I understand the irony of his protest in reference to the symbols of America’s flag and anthem, which represent our individual and collective freedoms to speak and act in accord with personal principle and opinion…

I understand the reactions of those who consider his protest disrespectful of beloved symbols and all who hold them dear and disloyal to the nation whose bestowed freedoms have given him the opportunity to gain his fortune…

I understand (verily, I am one of) those who perceive in America’s soil and soul the root and still flowering stalk of racism by which people of color are devalued as persons and disenfranchised of those “unalienable rights” enshrined in the Declaration of Independence of “life, liberty, and the pursuit of happiness.” (In this realization, this, for me, reality, I oft quote the words of the late, great Poet Laureate of Harlem, Langston Hughes, who, in his elegiac poem, Let America Be America Again, bewailed an unfulfilled, yet undying dream: “O, let America be America again. The land that never has been yet and yet must be; the land where every man is free.”)…

I understand why some view some of Francis Scott Key’s anthemic lyric (originally a poem chronicling the British naval attack on Fort McHenry in Baltimore Harbor during the War of 1812) as racist, especially those words of the third verse: “No refuge could save the hireling and slave from the terror of flight, or the gloom of the grave.” I also understand that “hireling” referred to British soldiers and “slave”, those who escaped their captivity and fought on the side of England. Even more, I understand that Key honored the defenders of Fort McHenry who, though mainly white soldiers, included blacks, both free and escaped slaves. Still more, I understand that Key and his words were part and parcel of an era when institutional slavery was an accepted facet of American life in commercial practice and legal principle.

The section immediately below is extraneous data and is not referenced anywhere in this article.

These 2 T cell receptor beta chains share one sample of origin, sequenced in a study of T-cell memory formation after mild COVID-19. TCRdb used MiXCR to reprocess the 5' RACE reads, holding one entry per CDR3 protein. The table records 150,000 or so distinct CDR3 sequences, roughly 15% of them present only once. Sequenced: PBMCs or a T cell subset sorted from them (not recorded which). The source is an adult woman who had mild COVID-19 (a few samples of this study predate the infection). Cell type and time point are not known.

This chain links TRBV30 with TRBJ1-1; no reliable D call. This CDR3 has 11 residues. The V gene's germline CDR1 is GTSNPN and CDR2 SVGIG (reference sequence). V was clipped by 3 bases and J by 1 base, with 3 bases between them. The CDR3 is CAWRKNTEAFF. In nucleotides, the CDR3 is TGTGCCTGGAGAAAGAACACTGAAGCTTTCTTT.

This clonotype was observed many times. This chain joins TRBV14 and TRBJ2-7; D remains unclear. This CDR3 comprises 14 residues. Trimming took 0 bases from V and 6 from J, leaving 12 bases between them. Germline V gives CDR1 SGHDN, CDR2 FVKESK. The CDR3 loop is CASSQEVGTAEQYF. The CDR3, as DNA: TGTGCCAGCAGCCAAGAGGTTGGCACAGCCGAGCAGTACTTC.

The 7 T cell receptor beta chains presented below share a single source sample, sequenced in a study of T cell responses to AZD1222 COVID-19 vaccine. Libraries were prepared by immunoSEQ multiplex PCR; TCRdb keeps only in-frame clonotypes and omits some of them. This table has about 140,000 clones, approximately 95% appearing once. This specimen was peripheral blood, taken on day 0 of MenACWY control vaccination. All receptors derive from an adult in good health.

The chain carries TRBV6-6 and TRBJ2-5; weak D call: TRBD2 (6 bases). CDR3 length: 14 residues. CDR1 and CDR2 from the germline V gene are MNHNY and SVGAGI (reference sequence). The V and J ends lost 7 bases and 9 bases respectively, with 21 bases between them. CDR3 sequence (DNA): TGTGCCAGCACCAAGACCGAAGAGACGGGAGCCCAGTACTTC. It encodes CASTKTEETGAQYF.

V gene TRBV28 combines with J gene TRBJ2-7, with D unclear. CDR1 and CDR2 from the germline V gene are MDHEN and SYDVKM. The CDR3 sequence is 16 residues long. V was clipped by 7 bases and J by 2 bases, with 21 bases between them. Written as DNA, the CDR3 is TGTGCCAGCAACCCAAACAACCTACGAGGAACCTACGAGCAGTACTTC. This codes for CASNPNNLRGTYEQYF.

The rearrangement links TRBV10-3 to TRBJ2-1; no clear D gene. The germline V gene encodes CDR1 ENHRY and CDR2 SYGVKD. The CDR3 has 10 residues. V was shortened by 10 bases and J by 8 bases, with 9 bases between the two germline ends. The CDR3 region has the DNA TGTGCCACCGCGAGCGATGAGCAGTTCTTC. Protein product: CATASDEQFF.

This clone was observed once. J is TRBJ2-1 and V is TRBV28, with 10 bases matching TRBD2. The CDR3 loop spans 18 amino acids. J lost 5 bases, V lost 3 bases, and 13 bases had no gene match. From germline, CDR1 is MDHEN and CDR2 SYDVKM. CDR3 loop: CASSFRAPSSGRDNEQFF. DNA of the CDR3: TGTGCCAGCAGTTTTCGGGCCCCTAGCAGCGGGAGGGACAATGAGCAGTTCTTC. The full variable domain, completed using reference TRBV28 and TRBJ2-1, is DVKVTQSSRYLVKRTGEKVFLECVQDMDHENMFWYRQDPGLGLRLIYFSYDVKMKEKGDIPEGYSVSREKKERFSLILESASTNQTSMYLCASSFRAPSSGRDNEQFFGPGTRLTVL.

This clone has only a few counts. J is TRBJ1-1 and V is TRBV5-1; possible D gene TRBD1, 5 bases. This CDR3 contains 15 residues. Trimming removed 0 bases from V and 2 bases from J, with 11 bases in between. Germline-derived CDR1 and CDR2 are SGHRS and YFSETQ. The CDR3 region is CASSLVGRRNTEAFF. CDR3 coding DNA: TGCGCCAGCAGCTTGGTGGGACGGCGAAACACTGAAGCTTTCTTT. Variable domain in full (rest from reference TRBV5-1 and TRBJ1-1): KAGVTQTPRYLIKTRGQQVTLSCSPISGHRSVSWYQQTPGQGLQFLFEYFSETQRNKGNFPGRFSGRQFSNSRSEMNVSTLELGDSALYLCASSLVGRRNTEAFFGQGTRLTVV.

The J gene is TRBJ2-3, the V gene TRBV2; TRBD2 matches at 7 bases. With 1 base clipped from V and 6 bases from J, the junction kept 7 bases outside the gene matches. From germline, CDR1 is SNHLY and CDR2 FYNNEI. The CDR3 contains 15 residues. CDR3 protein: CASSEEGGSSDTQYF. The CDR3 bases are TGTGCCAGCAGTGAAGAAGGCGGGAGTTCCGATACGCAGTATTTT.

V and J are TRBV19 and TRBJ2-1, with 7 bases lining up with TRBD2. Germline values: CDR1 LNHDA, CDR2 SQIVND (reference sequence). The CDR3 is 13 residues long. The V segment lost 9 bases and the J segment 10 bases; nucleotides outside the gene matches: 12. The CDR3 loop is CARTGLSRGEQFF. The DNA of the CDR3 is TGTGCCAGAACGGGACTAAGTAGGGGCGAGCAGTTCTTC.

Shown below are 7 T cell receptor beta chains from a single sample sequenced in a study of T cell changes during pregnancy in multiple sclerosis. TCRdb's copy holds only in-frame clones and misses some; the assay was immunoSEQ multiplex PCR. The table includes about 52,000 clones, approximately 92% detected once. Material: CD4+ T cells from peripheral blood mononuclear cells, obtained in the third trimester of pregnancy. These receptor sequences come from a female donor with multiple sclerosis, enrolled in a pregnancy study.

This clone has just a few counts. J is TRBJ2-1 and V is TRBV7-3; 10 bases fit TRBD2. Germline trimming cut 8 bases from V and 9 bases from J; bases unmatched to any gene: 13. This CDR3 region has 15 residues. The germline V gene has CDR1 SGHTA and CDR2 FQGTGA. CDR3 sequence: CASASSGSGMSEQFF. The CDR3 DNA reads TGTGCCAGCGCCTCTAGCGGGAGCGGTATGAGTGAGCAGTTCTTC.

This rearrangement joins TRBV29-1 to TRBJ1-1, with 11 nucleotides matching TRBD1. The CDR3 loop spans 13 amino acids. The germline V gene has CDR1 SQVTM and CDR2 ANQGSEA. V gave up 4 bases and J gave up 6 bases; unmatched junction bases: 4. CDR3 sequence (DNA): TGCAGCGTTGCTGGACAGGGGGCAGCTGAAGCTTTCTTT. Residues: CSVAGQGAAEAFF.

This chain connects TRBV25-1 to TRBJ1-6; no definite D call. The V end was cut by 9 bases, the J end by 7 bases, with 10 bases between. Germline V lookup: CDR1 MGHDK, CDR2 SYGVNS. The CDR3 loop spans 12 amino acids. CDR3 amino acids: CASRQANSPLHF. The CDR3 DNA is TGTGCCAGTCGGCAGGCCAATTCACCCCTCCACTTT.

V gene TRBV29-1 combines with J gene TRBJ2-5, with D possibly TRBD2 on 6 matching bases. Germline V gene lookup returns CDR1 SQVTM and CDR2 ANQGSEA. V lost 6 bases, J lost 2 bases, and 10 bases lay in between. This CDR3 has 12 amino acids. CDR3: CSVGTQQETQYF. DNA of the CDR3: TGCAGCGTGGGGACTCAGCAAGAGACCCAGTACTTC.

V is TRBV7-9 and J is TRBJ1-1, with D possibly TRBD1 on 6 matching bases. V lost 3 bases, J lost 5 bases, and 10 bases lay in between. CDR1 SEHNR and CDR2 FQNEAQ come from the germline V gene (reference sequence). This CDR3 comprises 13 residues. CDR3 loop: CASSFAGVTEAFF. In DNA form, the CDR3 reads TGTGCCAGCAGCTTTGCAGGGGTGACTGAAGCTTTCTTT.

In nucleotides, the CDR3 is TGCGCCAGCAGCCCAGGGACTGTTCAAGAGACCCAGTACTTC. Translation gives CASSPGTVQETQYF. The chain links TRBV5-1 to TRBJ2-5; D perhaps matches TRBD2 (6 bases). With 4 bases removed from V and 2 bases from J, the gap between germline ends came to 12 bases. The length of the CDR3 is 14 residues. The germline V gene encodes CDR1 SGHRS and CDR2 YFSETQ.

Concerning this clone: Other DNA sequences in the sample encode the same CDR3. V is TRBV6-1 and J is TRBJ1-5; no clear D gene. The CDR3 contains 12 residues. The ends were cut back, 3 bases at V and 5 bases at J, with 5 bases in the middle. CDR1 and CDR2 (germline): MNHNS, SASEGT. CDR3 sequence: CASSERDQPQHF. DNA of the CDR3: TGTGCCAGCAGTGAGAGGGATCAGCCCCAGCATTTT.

Therefore, I understand, I believe that words, all words composed in time and space, at a given moment for a particular purpose, including those of The Star-Spangled Banner, constantly must be read, reviewed, and reconsidered in the light of succeeding generations and from the standpoints of manifold interpretations. For through this broadly intellectual, deeply emotional, and highly spiritual endeavor, we, individually and communally, can come to a greater appreciation for the significance, even reverence for the words we stand to sing.

Therefore, I thank Colin Kaepernick for raising the issue anew by sitting down.

another night of horror

Last night, another deadly (will this, I dread, be daily?) horror. During a public demonstration in Dallas, Texas, hundreds of marchers walking in peaceful protest against the days before police-involved killings in Minnesota and Louisiana, shots rang out.

The assailant. A sniper.

The target. Police officers. Several were wounded. Five are dead.